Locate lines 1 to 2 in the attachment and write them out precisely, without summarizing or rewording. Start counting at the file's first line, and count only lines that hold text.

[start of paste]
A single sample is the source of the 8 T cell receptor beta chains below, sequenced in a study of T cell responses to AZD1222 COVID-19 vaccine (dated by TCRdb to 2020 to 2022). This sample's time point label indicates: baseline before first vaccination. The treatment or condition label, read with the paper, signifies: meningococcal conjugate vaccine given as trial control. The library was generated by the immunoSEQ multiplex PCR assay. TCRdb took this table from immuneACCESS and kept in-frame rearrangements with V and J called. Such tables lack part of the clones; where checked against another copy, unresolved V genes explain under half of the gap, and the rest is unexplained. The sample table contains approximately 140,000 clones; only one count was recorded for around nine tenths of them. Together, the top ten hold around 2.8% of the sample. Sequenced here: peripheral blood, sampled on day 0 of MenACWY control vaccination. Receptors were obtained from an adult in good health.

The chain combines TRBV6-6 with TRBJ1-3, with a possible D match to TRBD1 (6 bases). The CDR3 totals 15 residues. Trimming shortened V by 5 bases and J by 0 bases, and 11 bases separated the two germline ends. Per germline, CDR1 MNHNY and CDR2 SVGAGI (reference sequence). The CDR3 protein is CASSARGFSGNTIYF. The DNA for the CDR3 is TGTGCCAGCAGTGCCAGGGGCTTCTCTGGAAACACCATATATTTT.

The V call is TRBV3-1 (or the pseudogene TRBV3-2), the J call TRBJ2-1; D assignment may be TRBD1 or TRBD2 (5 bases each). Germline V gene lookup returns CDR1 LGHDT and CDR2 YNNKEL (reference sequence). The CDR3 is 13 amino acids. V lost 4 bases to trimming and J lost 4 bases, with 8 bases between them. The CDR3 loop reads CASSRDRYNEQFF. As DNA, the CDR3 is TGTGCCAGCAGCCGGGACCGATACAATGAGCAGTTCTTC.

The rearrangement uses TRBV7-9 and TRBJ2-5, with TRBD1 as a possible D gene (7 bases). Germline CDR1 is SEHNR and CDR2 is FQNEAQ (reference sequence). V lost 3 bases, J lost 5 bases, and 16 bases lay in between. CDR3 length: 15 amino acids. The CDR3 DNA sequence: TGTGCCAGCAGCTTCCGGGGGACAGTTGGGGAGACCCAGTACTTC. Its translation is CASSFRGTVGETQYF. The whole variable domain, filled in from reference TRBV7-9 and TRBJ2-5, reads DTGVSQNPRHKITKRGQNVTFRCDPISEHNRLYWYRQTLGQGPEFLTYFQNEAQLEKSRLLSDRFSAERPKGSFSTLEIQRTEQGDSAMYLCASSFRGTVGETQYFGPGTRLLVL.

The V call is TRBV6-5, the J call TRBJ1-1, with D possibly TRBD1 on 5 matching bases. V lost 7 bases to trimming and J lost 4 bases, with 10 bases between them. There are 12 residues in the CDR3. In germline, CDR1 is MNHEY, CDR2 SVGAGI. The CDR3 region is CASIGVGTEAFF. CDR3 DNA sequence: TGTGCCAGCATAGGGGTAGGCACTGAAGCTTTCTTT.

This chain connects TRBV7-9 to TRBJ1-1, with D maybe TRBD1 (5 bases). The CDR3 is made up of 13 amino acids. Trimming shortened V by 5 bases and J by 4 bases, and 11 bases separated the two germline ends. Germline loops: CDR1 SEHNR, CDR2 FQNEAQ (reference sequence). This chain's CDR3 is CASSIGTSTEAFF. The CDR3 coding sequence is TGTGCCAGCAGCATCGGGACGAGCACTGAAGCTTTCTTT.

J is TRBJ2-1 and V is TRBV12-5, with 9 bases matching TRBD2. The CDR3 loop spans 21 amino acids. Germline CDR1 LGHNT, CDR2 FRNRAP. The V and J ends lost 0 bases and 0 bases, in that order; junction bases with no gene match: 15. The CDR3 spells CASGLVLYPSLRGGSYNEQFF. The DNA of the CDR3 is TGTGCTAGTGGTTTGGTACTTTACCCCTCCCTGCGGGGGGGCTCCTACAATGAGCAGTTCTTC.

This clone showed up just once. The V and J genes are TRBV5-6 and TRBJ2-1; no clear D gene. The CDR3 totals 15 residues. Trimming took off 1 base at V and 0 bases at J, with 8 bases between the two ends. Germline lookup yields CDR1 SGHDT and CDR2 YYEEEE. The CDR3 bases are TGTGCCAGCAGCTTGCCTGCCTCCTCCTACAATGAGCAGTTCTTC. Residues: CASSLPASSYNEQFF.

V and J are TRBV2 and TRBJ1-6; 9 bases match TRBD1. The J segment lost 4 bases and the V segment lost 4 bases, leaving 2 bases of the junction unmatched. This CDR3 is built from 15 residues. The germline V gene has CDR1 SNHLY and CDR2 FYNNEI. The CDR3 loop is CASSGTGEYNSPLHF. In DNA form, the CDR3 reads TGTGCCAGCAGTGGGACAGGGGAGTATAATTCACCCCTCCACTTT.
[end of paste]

A single sample is the source of the 8 T cell receptor beta chains below, sequenced in a study of T cell responses to AZD1222 COVID-19 vaccine (dated by TCRdb to 2020 to 2022). This sample's time point label indicates: baseline before first vaccination. The treatment or condition label, read with the paper, signifies: meningococcal conjugate vaccine given as trial control. The library was generated by the immunoSEQ multiplex PCR assay. TCRdb took this table from immuneACCESS and kept in-frame rearrangements with V and J called. Such tables lack part of the clones; where checked against another copy, unresolved V genes explain under half of the gap, and the rest is unexplained. The sample table contains approximately 140,000 clones; only one count was recorded for around nine tenths of them. Together, the top ten hold around 2.8% of the sample. Sequenced here: peripheral blood, sampled on day 0 of MenACWY control vaccination. Receptors were obtained from an adult in good health.

The chain combines TRBV6-6 with TRBJ1-3, with a possible D match to TRBD1 (6 bases). The CDR3 totals 15 residues. Trimming shortened V by 5 bases and J by 0 bases, and 11 bases separated the two germline ends. Per germline, CDR1 MNHNY and CDR2 SVGAGI (reference sequence). The CDR3 protein is CASSARGFSGNTIYF. The DNA for the CDR3 is TGTGCCAGCAGTGCCAGGGGCTTCTCTGGAAACACCATATATTTT.